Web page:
Superstitions and beliefs of Indian space scientists
Space scientists the world over may be working on advanced scientific fields. But they are not free of superstitions and beliefs, said an Indian space scientist.
While Indian space scientists pray to Lord Balaji at Tirupati in Andhra Pradesh prior to every space mission for its success, their American counterparts eat peanuts.
"More interesting is the tradition of Russian cosmonauts who urinate on the right back wheel of their transfer bus on their way to the launch centre," a space scientist at the Indian Space Research Organisation (ISRO) told IANS.
"It is all individual beliefs. One cannot take chance with God and poison," a former ISRO chief told IANS.
According to a retired ISRO rocket scientist, a project director used to wear a new shirt on the day a rocket was launched.
In line with the Indian tradition, pujas will be conducted before ISRO begins to integrate the various rocket stages, he added.
While Indian space scientists told IANS that the agency as a whole does not follow any superstitious acts, they are not able to explain the absence of the rocket named Polar Satellite Launch Vehicle-13 (PSLV-C13).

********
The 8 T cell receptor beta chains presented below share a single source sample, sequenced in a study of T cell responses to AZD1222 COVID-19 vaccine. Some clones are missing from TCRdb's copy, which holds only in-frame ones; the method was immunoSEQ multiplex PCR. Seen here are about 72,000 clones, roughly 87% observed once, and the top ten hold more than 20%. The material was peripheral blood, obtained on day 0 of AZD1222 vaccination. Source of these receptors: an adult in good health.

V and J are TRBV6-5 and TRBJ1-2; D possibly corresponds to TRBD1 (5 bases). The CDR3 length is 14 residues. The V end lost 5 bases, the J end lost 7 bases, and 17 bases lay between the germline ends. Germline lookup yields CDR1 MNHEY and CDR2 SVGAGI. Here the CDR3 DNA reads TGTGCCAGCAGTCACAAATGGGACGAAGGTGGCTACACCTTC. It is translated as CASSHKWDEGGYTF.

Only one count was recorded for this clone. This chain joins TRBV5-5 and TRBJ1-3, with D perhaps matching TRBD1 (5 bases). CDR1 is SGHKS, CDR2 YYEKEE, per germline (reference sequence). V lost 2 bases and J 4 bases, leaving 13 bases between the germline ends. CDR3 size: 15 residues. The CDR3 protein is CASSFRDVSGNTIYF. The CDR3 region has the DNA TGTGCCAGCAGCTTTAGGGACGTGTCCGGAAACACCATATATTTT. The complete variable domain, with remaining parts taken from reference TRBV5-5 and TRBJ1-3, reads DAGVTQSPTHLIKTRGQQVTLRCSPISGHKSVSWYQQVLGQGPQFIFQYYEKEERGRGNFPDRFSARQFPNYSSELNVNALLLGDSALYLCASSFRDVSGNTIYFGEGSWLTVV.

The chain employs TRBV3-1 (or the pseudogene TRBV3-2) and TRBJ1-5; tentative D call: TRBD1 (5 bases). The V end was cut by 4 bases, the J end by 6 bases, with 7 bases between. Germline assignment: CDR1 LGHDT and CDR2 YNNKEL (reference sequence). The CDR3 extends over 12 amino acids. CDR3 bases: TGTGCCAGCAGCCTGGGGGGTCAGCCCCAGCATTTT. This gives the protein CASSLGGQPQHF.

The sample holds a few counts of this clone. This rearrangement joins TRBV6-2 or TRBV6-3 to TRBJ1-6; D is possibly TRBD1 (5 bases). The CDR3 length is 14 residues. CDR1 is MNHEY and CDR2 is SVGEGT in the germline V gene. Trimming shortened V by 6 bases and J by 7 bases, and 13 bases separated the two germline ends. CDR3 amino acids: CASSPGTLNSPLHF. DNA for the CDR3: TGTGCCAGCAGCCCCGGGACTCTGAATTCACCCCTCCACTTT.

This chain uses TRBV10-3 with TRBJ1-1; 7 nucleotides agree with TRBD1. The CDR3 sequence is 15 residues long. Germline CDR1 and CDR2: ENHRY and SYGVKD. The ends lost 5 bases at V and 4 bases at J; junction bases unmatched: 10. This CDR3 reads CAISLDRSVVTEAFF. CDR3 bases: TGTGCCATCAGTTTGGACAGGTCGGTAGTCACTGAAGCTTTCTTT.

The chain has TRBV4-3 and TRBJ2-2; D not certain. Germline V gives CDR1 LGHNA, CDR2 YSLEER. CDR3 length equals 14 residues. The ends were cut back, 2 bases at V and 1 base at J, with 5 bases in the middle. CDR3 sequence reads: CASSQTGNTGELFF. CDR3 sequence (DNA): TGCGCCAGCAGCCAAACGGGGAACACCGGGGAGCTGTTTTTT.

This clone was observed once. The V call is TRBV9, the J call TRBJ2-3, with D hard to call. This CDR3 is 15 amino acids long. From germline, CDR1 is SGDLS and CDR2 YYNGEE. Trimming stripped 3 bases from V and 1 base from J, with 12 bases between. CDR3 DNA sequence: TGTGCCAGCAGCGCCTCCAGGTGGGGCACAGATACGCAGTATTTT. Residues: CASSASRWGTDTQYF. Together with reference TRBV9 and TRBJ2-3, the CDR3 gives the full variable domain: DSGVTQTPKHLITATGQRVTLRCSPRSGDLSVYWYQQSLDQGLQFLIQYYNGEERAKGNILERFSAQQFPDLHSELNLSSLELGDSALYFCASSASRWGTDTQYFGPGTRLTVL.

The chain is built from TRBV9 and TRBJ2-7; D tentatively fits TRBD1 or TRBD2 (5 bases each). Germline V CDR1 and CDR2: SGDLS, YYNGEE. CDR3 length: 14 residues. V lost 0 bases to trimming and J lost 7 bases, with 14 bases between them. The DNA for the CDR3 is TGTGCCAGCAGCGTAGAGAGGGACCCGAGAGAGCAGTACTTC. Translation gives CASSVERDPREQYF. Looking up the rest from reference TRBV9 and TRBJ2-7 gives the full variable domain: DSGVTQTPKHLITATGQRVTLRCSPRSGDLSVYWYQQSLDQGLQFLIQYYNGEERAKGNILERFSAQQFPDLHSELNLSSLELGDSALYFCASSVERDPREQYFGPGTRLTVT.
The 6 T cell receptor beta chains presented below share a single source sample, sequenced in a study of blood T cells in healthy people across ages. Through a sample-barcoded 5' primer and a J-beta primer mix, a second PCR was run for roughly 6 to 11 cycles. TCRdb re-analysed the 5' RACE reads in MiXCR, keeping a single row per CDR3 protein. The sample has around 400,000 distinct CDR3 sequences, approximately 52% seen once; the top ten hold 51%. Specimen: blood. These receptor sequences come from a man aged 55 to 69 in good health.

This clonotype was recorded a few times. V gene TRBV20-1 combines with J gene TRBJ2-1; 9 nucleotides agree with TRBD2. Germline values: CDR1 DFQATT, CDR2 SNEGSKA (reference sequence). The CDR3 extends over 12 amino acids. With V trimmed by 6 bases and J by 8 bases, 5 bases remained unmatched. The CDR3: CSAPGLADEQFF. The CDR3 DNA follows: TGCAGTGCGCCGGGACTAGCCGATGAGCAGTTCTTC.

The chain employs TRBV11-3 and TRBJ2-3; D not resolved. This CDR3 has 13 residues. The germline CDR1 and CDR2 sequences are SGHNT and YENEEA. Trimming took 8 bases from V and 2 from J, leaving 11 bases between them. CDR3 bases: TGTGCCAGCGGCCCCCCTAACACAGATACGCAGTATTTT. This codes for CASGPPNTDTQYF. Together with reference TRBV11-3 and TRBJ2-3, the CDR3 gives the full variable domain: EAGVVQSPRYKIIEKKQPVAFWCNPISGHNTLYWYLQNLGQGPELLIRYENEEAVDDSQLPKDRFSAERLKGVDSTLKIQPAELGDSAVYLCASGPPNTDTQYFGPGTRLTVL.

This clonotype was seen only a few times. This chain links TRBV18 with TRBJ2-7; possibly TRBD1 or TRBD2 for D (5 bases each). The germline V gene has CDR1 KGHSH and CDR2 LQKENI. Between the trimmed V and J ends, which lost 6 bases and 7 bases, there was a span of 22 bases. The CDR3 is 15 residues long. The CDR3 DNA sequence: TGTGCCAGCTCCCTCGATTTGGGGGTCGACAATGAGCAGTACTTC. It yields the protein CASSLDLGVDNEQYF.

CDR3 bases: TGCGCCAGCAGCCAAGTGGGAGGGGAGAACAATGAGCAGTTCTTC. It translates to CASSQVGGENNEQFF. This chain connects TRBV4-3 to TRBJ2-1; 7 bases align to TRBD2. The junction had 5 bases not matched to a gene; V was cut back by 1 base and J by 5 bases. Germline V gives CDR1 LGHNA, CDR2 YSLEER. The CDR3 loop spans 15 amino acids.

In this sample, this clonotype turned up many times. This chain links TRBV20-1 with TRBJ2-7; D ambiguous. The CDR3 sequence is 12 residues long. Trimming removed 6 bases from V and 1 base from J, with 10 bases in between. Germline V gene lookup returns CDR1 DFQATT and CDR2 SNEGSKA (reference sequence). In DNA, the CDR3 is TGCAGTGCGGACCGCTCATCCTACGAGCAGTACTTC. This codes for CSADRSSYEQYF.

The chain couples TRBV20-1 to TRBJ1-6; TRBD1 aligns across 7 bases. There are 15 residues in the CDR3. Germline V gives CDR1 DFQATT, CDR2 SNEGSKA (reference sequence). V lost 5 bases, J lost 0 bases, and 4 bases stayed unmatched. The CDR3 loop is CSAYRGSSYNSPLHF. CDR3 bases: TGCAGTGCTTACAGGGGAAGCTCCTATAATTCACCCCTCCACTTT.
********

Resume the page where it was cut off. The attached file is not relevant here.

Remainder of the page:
After sending up the rocket PSLV-C12, ISRO jumped one number and called its next rocket, which launched Oceansat-2 and six European nano satellites, as PSVL-C14.
Queried about PSLV-C13, a high-ranking ISRO official told IANS: "There is no such rocket designated with that number."
He declined to say if ISRO considered 13 an unlucky number. However, India's ambitious Rs.450 crore Mars Orbiter Mission in way was a tradition breaker as it flew on a Tuesday.
"This was the first time in ISRO's history that a rocket was launched on a Tuesday. Tuesday is generally considered as inauspicious day," an ISRO official told IANS.
But for a senior official involved in the Mars mission, Tuesday was a lucky day. "For me Tuesday is a lucky day," he told IANS, asking not to be identified by name.